Daily Deal Fatigue, Holiday Edition: Are You Done Shopping?

Posted by · December 22, 2011 3:29 pm

Christmas is just a couple of days away. That means we’re in the last stretch of holiday shopping—the few remaining days when retailers give one final frenzied push before collapsing on a pile of our hard-earned money.

I don’t know about you, but I’m on deal overload. The Cheap Sherpa is all about saving money by finding deals online, but when December rolls around the volume of deals simply overwhelming. My inbox is overflowing with “Free Shipping!” and “Last chance to save 50%!” offers, and I find that I’m starting to tune them out.

As it happens, shutting down from input overload is a fairly common thing, especially when it comes to shopping options. A 2000 study by social psychologists examined the demotivation caused by too much choice. Photo by carriestroudResearchers set up a table in an upscale food market and offered one group of shoppers a choice of 24 gourmet jams, while another group had a selection of six jams or chocolates from which to choose. Customers tasted two jams on average and received a $1 coupon.

In our standard “more is better” way of thinking, we’d presume that the group with the largest selection would be more apt to make a purchase. Indeed, a larger group of customers were drawn to the 24-jam spread (60% compared to 40% for the smaller group). However, 30% of people who sampled from the small assortment actually made a purchase, while only 3% of shoppers from the 24-jam jamboree bought the goods.

Maybe we can have too much of a good thing.

As someone with a background in retail, I understand that the Christmas shopping season is when stores make their money back for the year. Shoppers are primed to buy and every store wants to get the sale. However, the fire hose method of marketing grows wearisome in December, and retailers overplay their hand.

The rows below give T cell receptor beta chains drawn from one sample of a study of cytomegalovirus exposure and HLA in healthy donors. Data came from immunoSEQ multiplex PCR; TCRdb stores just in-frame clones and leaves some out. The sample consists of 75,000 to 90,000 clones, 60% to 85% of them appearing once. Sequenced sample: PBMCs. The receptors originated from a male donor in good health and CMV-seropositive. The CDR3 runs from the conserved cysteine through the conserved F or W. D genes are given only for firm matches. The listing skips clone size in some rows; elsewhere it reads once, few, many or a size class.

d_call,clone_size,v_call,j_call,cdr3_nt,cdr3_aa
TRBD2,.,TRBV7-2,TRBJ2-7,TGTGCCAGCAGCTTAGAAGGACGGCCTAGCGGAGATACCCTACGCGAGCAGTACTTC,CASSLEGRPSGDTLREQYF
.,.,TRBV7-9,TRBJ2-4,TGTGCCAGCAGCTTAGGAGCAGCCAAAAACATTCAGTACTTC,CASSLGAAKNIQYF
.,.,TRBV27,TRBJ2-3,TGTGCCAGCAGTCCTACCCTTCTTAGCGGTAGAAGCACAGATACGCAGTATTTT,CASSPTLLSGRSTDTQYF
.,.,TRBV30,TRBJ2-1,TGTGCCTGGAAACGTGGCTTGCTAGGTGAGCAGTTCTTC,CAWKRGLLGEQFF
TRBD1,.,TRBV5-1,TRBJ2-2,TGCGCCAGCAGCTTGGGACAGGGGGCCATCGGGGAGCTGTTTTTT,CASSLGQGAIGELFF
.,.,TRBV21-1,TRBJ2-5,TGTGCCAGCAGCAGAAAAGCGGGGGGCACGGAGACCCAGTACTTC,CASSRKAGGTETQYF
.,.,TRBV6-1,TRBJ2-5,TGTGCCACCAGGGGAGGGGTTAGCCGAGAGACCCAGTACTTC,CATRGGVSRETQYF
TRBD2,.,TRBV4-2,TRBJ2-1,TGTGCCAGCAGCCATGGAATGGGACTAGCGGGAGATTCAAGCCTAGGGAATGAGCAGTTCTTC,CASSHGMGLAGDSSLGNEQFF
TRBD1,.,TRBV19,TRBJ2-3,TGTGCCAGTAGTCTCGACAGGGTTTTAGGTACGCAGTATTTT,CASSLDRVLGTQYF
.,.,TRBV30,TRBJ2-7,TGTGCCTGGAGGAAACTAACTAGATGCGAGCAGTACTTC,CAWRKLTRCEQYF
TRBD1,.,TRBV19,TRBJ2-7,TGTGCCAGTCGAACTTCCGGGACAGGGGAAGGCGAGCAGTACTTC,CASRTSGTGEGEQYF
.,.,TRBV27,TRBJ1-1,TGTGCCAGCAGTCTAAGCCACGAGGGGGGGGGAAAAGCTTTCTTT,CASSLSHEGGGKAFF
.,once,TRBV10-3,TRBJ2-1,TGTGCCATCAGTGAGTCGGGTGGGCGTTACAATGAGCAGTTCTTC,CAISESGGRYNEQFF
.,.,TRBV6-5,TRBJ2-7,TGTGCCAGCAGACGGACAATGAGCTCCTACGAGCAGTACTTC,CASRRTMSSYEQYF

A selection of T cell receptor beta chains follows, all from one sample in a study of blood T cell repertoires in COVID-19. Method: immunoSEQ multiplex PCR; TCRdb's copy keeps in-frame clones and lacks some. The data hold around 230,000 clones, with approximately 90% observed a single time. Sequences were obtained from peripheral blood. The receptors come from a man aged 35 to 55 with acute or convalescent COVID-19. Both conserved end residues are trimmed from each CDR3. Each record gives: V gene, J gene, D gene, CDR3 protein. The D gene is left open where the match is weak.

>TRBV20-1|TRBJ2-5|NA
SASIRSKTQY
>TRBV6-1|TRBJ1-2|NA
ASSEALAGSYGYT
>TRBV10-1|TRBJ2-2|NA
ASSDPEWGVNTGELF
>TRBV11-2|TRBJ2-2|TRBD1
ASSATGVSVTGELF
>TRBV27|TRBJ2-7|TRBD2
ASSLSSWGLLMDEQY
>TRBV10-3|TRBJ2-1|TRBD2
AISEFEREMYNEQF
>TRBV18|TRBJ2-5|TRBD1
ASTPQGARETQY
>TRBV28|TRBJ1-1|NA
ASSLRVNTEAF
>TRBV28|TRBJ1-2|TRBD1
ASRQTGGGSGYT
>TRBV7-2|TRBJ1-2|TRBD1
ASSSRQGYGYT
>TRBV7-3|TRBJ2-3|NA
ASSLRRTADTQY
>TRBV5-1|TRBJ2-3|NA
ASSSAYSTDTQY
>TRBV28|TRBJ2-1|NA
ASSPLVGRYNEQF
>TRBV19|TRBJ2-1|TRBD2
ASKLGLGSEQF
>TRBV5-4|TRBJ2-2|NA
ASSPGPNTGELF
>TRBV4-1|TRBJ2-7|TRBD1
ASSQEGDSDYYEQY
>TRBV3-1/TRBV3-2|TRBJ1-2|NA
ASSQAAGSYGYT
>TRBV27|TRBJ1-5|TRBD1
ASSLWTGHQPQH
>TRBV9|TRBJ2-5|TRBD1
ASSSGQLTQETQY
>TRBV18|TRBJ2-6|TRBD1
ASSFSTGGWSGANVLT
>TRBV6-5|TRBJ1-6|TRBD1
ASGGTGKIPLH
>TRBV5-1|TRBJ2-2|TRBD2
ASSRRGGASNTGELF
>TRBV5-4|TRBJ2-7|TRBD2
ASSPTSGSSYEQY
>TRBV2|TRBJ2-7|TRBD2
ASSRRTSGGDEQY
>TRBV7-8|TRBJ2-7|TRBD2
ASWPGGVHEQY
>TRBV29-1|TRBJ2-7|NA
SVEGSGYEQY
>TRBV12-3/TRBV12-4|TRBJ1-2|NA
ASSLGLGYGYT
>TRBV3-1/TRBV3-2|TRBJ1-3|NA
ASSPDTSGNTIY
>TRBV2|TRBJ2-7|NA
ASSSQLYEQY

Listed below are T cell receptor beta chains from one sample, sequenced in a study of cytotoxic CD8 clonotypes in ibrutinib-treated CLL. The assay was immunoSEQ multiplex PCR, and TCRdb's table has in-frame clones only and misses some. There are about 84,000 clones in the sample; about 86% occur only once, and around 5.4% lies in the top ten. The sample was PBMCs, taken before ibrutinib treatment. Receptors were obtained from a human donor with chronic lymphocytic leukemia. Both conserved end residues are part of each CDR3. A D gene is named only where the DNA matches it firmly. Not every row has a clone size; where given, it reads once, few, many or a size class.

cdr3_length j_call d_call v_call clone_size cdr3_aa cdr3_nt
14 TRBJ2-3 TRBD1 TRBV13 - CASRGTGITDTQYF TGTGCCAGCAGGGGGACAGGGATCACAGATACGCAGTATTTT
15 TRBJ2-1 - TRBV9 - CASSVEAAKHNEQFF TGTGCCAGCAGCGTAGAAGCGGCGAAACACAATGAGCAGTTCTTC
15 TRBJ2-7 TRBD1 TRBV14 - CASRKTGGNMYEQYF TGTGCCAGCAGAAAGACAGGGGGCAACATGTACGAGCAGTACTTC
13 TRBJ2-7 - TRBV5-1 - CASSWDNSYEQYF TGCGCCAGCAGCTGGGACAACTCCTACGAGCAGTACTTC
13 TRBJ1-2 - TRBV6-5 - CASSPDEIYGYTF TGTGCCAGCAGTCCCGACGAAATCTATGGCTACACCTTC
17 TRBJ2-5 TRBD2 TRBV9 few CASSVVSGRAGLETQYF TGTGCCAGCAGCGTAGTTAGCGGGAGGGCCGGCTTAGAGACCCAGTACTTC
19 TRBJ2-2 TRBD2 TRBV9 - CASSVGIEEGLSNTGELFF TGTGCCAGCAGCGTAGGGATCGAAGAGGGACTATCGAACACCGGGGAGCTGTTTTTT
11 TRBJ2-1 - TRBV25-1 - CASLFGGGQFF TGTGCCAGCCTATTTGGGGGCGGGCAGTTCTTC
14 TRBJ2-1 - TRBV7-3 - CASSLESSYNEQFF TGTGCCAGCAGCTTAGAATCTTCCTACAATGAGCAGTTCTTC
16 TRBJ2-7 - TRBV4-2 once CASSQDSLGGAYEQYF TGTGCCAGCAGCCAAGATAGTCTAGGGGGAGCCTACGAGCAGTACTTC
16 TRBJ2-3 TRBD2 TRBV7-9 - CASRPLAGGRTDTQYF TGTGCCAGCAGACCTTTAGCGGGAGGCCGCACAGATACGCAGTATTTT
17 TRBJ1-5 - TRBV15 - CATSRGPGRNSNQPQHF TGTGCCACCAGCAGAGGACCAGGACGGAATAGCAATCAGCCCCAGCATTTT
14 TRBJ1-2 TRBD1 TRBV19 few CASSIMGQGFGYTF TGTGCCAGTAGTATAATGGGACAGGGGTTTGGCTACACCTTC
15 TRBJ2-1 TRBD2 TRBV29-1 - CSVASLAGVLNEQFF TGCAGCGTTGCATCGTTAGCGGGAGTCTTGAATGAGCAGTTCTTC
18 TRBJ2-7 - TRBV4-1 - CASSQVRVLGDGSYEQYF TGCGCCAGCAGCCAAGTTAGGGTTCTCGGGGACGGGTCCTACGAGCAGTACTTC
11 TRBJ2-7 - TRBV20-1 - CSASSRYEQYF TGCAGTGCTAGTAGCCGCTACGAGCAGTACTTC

But it seems it’s not just the holidays, either. While daily deal and flash coupon sites like Groupon remain popular, deal fatigue has put a dent in their traffic over the past few months.

The great thing about daily deal sites is you can keep tabs on a steady flow of well-priced items, filtering out the vast majority that aren’t interesting to you. But come Christmastime, the deals are fast and furious: I scroll through my main sources and run into many expired or sold out deals because I’m a couple hours late. That’s frustrating and makes me not want to play the game.

So how do I handle it? My natural inclination is to just shut it all down and wait until January, but alas I still have Christmas gifts to buy. Here’s how I’ve managed my deal inputs this holiday season.

Delete the Emails

I completely gave up on direct emails from retailers this season. I unsubscribed from a few lists (I’m looking at you, Sears and Tiger Direct) and others are triaged straight to the recycle bin without ever being opened.

Some email marketing allows you to unsubscribe for a short period of time, so even if you don’t want to completely unsubscribe, go ahead and click through to see what your options are.

Just Search, No Browse

I usually enjoy browsing through deals, but as I mentioned above, the volume is overwhelming right now and half the things I want to buy are sold out by the time I click.

My solution has been to search rather than browse; specifically, I’ve been searching SlickDeals and Amazon then running a double check in Google Products using the specific keywords I’ve gleaned from my initial search. It’s amazing how a just a little effort in creating an advanced search (using quotation marks, adding a minus in front of terms you don’t want) can yield a quick, valuable results page.

Give a Charitable Gift

A few years ago, my immediate family decided to forsake traditional gifts in favor of giving each other a contribution to a charity. And while that sounds nice and pious, it has some very practical benefits as well. You can order your gift online (everything from a chicken to a well) at price points for just about every budget. You don’t have to leave your house to shop, and you avoid the hassle of awkward family gift exchange time. On top of that, you’ve helped someone in need, which feels pretty good.

There are many reliable organizations that offer donation gifts. Our family uses World Vision, an organization that ensures 85% of total donations go direct to assistance.

What about you? Do you have some strategies for maintaining sanity while still managing your bottom line during the holidays? Share it with us in the comments below.